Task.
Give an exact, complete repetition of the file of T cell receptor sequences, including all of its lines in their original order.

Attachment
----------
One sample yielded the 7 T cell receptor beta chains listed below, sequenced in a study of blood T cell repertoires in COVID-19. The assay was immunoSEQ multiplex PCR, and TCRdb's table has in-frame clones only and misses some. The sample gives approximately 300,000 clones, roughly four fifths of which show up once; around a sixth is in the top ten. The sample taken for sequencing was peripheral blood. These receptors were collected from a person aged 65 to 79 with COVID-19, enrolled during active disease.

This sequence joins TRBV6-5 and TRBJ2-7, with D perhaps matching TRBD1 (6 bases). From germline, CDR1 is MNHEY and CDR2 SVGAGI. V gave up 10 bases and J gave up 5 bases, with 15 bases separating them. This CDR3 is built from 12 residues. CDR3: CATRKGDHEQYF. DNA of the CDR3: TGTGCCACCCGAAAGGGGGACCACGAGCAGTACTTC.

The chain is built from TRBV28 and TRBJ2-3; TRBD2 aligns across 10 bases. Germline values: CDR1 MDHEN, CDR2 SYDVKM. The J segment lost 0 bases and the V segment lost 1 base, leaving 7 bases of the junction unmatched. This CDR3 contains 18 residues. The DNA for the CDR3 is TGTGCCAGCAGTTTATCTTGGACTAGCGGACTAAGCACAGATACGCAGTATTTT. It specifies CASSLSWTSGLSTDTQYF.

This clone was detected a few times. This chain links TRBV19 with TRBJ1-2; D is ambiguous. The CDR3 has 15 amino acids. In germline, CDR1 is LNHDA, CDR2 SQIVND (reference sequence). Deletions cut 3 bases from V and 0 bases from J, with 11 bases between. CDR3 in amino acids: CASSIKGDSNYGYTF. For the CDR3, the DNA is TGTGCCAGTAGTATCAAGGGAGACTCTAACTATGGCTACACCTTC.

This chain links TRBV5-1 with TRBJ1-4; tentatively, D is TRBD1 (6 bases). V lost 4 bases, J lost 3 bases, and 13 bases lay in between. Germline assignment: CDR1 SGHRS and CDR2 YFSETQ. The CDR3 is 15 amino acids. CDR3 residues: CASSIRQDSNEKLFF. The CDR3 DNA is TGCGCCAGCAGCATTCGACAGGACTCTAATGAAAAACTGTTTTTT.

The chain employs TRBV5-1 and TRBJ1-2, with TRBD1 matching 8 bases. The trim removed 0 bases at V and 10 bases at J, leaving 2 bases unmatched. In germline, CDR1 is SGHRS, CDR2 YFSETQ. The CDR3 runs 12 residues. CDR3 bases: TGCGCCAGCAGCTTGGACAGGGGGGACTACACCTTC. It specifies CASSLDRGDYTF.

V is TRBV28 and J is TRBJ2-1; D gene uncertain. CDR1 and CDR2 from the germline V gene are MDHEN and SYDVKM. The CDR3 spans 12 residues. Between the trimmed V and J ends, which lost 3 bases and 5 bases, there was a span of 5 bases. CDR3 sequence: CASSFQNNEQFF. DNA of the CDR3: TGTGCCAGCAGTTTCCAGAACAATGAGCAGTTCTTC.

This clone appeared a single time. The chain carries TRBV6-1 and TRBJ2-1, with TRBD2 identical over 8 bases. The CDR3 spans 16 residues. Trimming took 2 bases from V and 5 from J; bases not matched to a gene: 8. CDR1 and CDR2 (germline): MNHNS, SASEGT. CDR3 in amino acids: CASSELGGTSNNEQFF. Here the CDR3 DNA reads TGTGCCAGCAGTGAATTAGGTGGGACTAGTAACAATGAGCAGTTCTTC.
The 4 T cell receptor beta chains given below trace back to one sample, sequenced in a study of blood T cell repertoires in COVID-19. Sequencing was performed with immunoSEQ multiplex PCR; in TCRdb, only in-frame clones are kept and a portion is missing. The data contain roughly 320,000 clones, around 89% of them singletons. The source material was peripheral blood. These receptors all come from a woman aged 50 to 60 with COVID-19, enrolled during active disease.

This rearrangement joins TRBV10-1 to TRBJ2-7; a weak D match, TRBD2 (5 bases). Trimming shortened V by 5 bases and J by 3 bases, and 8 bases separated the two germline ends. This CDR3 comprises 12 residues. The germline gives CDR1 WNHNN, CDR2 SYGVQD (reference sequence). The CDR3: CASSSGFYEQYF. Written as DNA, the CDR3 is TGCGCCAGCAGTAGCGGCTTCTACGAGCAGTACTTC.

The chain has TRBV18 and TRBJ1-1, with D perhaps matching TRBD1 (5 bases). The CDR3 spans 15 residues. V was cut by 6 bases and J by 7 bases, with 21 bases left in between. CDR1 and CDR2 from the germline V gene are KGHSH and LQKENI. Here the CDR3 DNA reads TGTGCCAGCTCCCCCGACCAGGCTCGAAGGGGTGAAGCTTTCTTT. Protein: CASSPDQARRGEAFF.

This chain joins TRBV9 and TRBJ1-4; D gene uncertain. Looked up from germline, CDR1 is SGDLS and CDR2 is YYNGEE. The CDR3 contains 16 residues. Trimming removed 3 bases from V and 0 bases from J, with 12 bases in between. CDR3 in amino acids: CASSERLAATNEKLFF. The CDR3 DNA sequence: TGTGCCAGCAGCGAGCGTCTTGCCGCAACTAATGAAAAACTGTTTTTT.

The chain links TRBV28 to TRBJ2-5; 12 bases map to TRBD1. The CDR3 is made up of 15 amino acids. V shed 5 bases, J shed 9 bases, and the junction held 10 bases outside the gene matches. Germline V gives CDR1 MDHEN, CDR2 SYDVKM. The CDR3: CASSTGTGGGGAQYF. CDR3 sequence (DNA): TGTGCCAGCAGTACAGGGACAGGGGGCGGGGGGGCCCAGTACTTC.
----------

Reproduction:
One sample yielded the 7 T cell receptor beta chains listed below, sequenced in a study of blood T cell repertoires in COVID-19. The assay was immunoSEQ multiplex PCR, and TCRdb's table has in-frame clones only and misses some. The sample gives approximately 300,000 clones, roughly four fifths of which show up once; around a sixth is in the top ten. The sample taken for sequencing was peripheral blood. These receptors were collected from a person aged 65 to 79 with COVID-19, enrolled during active disease.

This sequence joins TRBV6-5 and TRBJ2-7, with D perhaps matching TRBD1 (6 bases). From germline, CDR1 is MNHEY and CDR2 SVGAGI. V gave up 10 bases and J gave up 5 bases, with 15 bases separating them. This CDR3 is built from 12 residues. CDR3: CATRKGDHEQYF. DNA of the CDR3: TGTGCCACCCGAAAGGGGGACCACGAGCAGTACTTC.

The chain is built from TRBV28 and TRBJ2-3; TRBD2 aligns across 10 bases. Germline values: CDR1 MDHEN, CDR2 SYDVKM. The J segment lost 0 bases and the V segment lost 1 base, leaving 7 bases of the junction unmatched. This CDR3 contains 18 residues. The DNA for the CDR3 is TGTGCCAGCAGTTTATCTTGGACTAGCGGACTAAGCACAGATACGCAGTATTTT. It specifies CASSLSWTSGLSTDTQYF.

This clone was detected a few times. This chain links TRBV19 with TRBJ1-2; D is ambiguous. The CDR3 has 15 amino acids. In germline, CDR1 is LNHDA, CDR2 SQIVND (reference sequence). Deletions cut 3 bases from V and 0 bases from J, with 11 bases between. CDR3 in amino acids: CASSIKGDSNYGYTF. For the CDR3, the DNA is TGTGCCAGTAGTATCAAGGGAGACTCTAACTATGGCTACACCTTC.

This chain links TRBV5-1 with TRBJ1-4; tentatively, D is TRBD1 (6 bases). V lost 4 bases, J lost 3 bases, and 13 bases lay in between. Germline assignment: CDR1 SGHRS and CDR2 YFSETQ. The CDR3 is 15 amino acids. CDR3 residues: CASSIRQDSNEKLFF. The CDR3 DNA is TGCGCCAGCAGCATTCGACAGGACTCTAATGAAAAACTGTTTTTT.

The chain employs TRBV5-1 and TRBJ1-2, with TRBD1 matching 8 bases. The trim removed 0 bases at V and 10 bases at J, leaving 2 bases unmatched. In germline, CDR1 is SGHRS, CDR2 YFSETQ. The CDR3 runs 12 residues. CDR3 bases: TGCGCCAGCAGCTTGGACAGGGGGGACTACACCTTC. It specifies CASSLDRGDYTF.

V is TRBV28 and J is TRBJ2-1; D gene uncertain. CDR1 and CDR2 from the germline V gene are MDHEN and SYDVKM. The CDR3 spans 12 residues. Between the trimmed V and J ends, which lost 3 bases and 5 bases, there was a span of 5 bases. CDR3 sequence: CASSFQNNEQFF. DNA of the CDR3: TGTGCCAGCAGTTTCCAGAACAATGAGCAGTTCTTC.

This clone appeared a single time. The chain carries TRBV6-1 and TRBJ2-1, with TRBD2 identical over 8 bases. The CDR3 spans 16 residues. Trimming took 2 bases from V and 5 from J; bases not matched to a gene: 8. CDR1 and CDR2 (germline): MNHNS, SASEGT. CDR3 in amino acids: CASSELGGTSNNEQFF. Here the CDR3 DNA reads TGTGCCAGCAGTGAATTAGGTGGGACTAGTAACAATGAGCAGTTCTTC.
The 4 T cell receptor beta chains given below trace back to one sample, sequenced in a study of blood T cell repertoires in COVID-19. Sequencing was performed with immunoSEQ multiplex PCR; in TCRdb, only in-frame clones are kept and a portion is missing. The data contain roughly 320,000 clones, around 89% of them singletons. The source material was peripheral blood. These receptors all come from a woman aged 50 to 60 with COVID-19, enrolled during active disease.

This rearrangement joins TRBV10-1 to TRBJ2-7; a weak D match, TRBD2 (5 bases). Trimming shortened V by 5 bases and J by 3 bases, and 8 bases separated the two germline ends. This CDR3 comprises 12 residues. The germline gives CDR1 WNHNN, CDR2 SYGVQD (reference sequence). The CDR3: CASSSGFYEQYF. Written as DNA, the CDR3 is TGCGCCAGCAGTAGCGGCTTCTACGAGCAGTACTTC.

The chain has TRBV18 and TRBJ1-1, with D perhaps matching TRBD1 (5 bases). The CDR3 spans 15 residues. V was cut by 6 bases and J by 7 bases, with 21 bases left in between. CDR1 and CDR2 from the germline V gene are KGHSH and LQKENI. Here the CDR3 DNA reads TGTGCCAGCTCCCCCGACCAGGCTCGAAGGGGTGAAGCTTTCTTT. Protein: CASSPDQARRGEAFF.

This chain joins TRBV9 and TRBJ1-4; D gene uncertain. Looked up from germline, CDR1 is SGDLS and CDR2 is YYNGEE. The CDR3 contains 16 residues. Trimming removed 3 bases from V and 0 bases from J, with 12 bases in between. CDR3 in amino acids: CASSERLAATNEKLFF. The CDR3 DNA sequence: TGTGCCAGCAGCGAGCGTCTTGCCGCAACTAATGAAAAACTGTTTTTT.

The chain links TRBV28 to TRBJ2-5; 12 bases map to TRBD1. The CDR3 is made up of 15 amino acids. V shed 5 bases, J shed 9 bases, and the junction held 10 bases outside the gene matches. Germline V gives CDR1 MDHEN, CDR2 SYDVKM. The CDR3: CASSTGTGGGGAQYF. CDR3 sequence (DNA): TGTGCCAGCAGTACAGGGACAGGGGGCGGGGGGGCCCAGTACTTC.